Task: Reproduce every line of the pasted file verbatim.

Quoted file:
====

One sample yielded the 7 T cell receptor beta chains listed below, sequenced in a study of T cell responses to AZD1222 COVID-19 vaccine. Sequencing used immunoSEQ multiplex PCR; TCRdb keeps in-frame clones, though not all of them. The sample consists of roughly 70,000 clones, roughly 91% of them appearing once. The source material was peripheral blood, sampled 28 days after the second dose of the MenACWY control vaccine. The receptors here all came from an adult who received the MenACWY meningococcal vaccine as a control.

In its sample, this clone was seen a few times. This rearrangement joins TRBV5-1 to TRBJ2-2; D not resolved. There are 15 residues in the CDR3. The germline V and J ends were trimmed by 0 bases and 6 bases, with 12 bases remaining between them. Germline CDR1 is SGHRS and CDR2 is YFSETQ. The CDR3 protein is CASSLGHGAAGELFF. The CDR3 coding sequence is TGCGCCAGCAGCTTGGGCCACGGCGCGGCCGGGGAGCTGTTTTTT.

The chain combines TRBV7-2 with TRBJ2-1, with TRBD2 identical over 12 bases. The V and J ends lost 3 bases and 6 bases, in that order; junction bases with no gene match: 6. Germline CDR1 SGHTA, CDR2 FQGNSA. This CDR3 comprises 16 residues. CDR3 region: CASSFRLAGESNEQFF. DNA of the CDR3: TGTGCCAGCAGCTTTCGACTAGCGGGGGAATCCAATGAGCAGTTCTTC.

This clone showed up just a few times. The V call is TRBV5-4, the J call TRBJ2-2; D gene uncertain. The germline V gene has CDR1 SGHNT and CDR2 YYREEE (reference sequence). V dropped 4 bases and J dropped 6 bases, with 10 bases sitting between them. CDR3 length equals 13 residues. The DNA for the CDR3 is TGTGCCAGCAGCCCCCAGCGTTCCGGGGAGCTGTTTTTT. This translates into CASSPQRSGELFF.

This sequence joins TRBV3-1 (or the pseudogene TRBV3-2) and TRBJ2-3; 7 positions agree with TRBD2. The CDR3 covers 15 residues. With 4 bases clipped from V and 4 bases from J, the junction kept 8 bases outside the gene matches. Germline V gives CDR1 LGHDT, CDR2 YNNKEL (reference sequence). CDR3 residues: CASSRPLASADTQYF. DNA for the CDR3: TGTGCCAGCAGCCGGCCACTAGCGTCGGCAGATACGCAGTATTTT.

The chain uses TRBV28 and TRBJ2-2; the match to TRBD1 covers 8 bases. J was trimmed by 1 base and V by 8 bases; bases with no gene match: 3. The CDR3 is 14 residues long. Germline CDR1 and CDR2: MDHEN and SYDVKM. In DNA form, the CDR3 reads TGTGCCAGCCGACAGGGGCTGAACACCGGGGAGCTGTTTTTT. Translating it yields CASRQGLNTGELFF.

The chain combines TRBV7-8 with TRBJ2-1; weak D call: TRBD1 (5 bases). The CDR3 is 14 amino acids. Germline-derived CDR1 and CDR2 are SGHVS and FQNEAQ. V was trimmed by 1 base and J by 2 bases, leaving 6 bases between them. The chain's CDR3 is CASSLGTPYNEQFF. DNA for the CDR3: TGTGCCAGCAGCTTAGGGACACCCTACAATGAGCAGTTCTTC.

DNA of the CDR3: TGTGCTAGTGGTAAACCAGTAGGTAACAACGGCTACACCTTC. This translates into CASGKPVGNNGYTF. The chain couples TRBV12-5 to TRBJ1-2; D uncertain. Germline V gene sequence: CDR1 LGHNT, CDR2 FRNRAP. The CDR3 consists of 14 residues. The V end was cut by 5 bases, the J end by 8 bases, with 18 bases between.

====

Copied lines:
One sample yielded the 7 T cell receptor beta chains listed below, sequenced in a study of T cell responses to AZD1222 COVID-19 vaccine. Sequencing used immunoSEQ multiplex PCR; TCRdb keeps in-frame clones, though not all of them. The sample consists of roughly 70,000 clones, roughly 91% of them appearing once. The source material was peripheral blood, sampled 28 days after the second dose of the MenACWY control vaccine. The receptors here all came from an adult who received the MenACWY meningococcal vaccine as a control.

In its sample, this clone was seen a few times. This rearrangement joins TRBV5-1 to TRBJ2-2; D not resolved. There are 15 residues in the CDR3. The germline V and J ends were trimmed by 0 bases and 6 bases, with 12 bases remaining between them. Germline CDR1 is SGHRS and CDR2 is YFSETQ. The CDR3 protein is CASSLGHGAAGELFF. The CDR3 coding sequence is TGCGCCAGCAGCTTGGGCCACGGCGCGGCCGGGGAGCTGTTTTTT.

The chain combines TRBV7-2 with TRBJ2-1, with TRBD2 identical over 12 bases. The V and J ends lost 3 bases and 6 bases, in that order; junction bases with no gene match: 6. Germline CDR1 SGHTA, CDR2 FQGNSA. This CDR3 comprises 16 residues. CDR3 region: CASSFRLAGESNEQFF. DNA of the CDR3: TGTGCCAGCAGCTTTCGACTAGCGGGGGAATCCAATGAGCAGTTCTTC.

This clone showed up just a few times. The V call is TRBV5-4, the J call TRBJ2-2; D gene uncertain. The germline V gene has CDR1 SGHNT and CDR2 YYREEE (reference sequence). V dropped 4 bases and J dropped 6 bases, with 10 bases sitting between them. CDR3 length equals 13 residues. The DNA for the CDR3 is TGTGCCAGCAGCCCCCAGCGTTCCGGGGAGCTGTTTTTT. This translates into CASSPQRSGELFF.

This sequence joins TRBV3-1 (or the pseudogene TRBV3-2) and TRBJ2-3; 7 positions agree with TRBD2. The CDR3 covers 15 residues. With 4 bases clipped from V and 4 bases from J, the junction kept 8 bases outside the gene matches. Germline V gives CDR1 LGHDT, CDR2 YNNKEL (reference sequence). CDR3 residues: CASSRPLASADTQYF. DNA for the CDR3: TGTGCCAGCAGCCGGCCACTAGCGTCGGCAGATACGCAGTATTTT.

The chain uses TRBV28 and TRBJ2-2; the match to TRBD1 covers 8 bases. J was trimmed by 1 base and V by 8 bases; bases with no gene match: 3. The CDR3 is 14 residues long. Germline CDR1 and CDR2: MDHEN and SYDVKM. In DNA form, the CDR3 reads TGTGCCAGCCGACAGGGGCTGAACACCGGGGAGCTGTTTTTT. Translating it yields CASRQGLNTGELFF.

The chain combines TRBV7-8 with TRBJ2-1; weak D call: TRBD1 (5 bases). The CDR3 is 14 amino acids. Germline-derived CDR1 and CDR2 are SGHVS and FQNEAQ. V was trimmed by 1 base and J by 2 bases, leaving 6 bases between them. The chain's CDR3 is CASSLGTPYNEQFF. DNA for the CDR3: TGTGCCAGCAGCTTAGGGACACCCTACAATGAGCAGTTCTTC.

DNA of the CDR3: TGTGCTAGTGGTAAACCAGTAGGTAACAACGGCTACACCTTC. This translates into CASGKPVGNNGYTF. The chain couples TRBV12-5 to TRBJ1-2; D uncertain. Germline V gene sequence: CDR1 LGHNT, CDR2 FRNRAP. The CDR3 consists of 14 residues. The V end was cut by 5 bases, the J end by 8 bases, with 18 bases between.